Ontario family waits years for action on wind farm noise
Family suffers through night after night of noise while government, wind power operator do endless rounds of testing that go nowhere
Government lacks courage to order shutdown, says Wind Concerns Ontario
March 21, 2019
One Ontario family living inside the K2 Wind power project in Huron County has been waiting for more than three years for resolution to their complaints about wind turbine noise, according to emails between the Ontario government and the family.
In 2015, the family received this email from the Owen Sound district office of the then Ministry of the Environment and Climate Change (MOECC), in which the staff person writing the email notes that there are concerns about the noise being experienced at the home based on the ministry’s own measurements. The government staff member acknowledges noise recordings submitted by the family, then says “This … caused us to require the company to conduct a tonal assessment…”
From: Pollard, Heather (MOECC) <Heather.Pollard@ontario.ca>
Date: Wed, Nov 4, 2015 at 12:15 PM
To: [identity concealed]; Gass, Scott (MOECC) <Scott.firstname.lastname@example.org>, Chappell, Rick (MOECC) <Rick.Chappell@ontario.ca>, Munn, Natasha (MOECC) <Natasha.Munn@ontario.ca>, Pietz, Kimberley (MOECC) <Kimberley.Pietz@ontario.ca>
Since Scott is out of the office today, I am replying on his behalf. We have received your recording and, while the recording does not give us an idea about the volume of the noise, it helps give an idea of the types of noise you are hearing. The swishing sound seems fairly typical of wind farm noise that we have heard before, however, the ‘wooing’ sound is also evident. This is similar to the observations that we made that caused us to require the company to conduct a tonal assessment. Additionally, the detailed acoustic audits that we have required the company to conduct will assess the overall levels of noise coming from the wind farm.
Thank you for submitting this. It is helpful.
Heather G. Pollard
District Supervisor, Owen Sound District Office, Ministry of the Environment and Climate Change
Now, after more than three years of testing by the ministry and no action on the part of the wind power developer, the family recently hired an engineer to do independent noise measurement, which it has again, submitted to government as an indicator of problems. This testing was done simultaneously with noise measurement by an acoustics firm hired by the wind power operator.
The independent results appear to indicate that at times, the noise emissions from the wind turbines were over the legal limit for wind turbines in Ontario by as much as 20 decibels, or more.
According to the requirements of a wind power Renewable Energy Approval, the wind power operator must investigate the cause of noise complaints, and take action to ensure that the situation causing the complaint does not recur.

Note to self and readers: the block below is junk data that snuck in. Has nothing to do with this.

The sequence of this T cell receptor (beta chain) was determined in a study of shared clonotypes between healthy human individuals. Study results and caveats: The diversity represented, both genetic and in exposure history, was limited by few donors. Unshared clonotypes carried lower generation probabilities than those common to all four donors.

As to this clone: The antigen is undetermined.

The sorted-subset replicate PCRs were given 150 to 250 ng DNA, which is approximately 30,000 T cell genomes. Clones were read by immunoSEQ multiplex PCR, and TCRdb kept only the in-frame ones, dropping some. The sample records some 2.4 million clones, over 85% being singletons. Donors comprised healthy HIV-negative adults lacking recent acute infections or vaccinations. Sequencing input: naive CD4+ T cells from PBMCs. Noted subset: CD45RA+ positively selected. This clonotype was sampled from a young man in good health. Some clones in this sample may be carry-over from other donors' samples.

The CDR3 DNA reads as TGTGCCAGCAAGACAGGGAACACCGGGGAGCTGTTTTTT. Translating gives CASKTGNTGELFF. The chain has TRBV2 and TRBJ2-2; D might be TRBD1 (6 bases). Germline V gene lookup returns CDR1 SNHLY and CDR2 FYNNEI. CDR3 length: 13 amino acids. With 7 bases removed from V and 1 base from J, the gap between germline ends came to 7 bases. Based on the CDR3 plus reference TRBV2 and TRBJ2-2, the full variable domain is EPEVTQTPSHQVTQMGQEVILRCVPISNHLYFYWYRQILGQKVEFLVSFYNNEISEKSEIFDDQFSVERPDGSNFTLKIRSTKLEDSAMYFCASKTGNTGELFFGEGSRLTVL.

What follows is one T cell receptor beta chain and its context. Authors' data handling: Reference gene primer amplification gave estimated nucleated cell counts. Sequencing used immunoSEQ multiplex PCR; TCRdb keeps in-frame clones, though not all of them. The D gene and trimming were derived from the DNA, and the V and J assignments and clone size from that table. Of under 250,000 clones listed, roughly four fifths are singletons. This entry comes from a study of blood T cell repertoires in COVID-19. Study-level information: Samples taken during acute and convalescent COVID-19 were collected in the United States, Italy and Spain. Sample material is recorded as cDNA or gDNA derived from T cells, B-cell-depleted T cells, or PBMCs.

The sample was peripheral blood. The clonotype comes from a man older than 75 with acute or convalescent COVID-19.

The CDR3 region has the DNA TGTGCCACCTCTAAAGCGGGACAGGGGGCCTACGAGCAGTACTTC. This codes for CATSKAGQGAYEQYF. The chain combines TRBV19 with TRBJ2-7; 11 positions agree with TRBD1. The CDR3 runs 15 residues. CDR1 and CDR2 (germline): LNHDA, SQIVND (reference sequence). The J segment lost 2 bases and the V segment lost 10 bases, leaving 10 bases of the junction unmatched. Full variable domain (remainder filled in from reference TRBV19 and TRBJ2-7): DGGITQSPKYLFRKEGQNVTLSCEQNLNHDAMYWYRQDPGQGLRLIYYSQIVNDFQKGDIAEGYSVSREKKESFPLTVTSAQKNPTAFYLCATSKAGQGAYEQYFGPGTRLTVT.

The family has been filing reports with the Ontario government since the wind power project began.
K2 Wind is owned by a consortium led by Axium Infrastructure with a minority stake held by the Alberta Teachers pension fund. The 270-megawatt power project has 140 2.3-MW turbines.
Problems predicted during citizen appeal
At an appeal of the K2 Wind launched by Shawn and Tricia Drennan, testimony by MOECC environmental officer Gary Tomlinson noted that there had been hundreds of citizen complaints about noise and vibration from other Ontario wind power projects, and that complaints continued even though turbines had been found in compliance.
A witness for Appellant, acoustician Rick James, testified that the noise assessment model used by the MOECC “will not predict a worstcase scenario and thus will underestimate the actual noise levels for many receptors within the project.” (Appeal 13-097/13-098, page 76) And, because of the deficiencies in the noise modeling process, Mr. James testified, “the predicted noise assessment was off by 5 dBA” ( paragraph ). Mr. James, an expert in audiology and sound monitoring and testing, also referred to the potential for tonal noise, infrasound and low frequency noise which would create a “significant risk” to health ( paragraph ).
In an email sent to Wind Concerns Ontario today, in response to emails from the coalition to the Ministry of Environment, Conservation and Parks on behalf of the family, District Manager Rick Chappell noted the testing is once again ongoing at the residence and that the ministry will “assess compliance against the Renewable Energy Approval”.
No courage to order shutdown?
“The length of time this family has waited for help is an outrage,” says WCO president Jane Wilson
“The regulations and compliance rules were put in place along with a complaint logging system to protect Ontario residents, but all we’re seeing here is testing, testing and more testing. Clearly, the Ministry is not doing its job as a regulator, and the endless testing suggests they do not have the courage, or political will, to actually order turbines to be shut down.”
Wind Concerns has copies of thousands of citizen complaints about wind turbine noise dating back to 2006, obtained under a Freedom of Information request; most remain unresolved, and the government response rate for recent complaints is less than seven percent.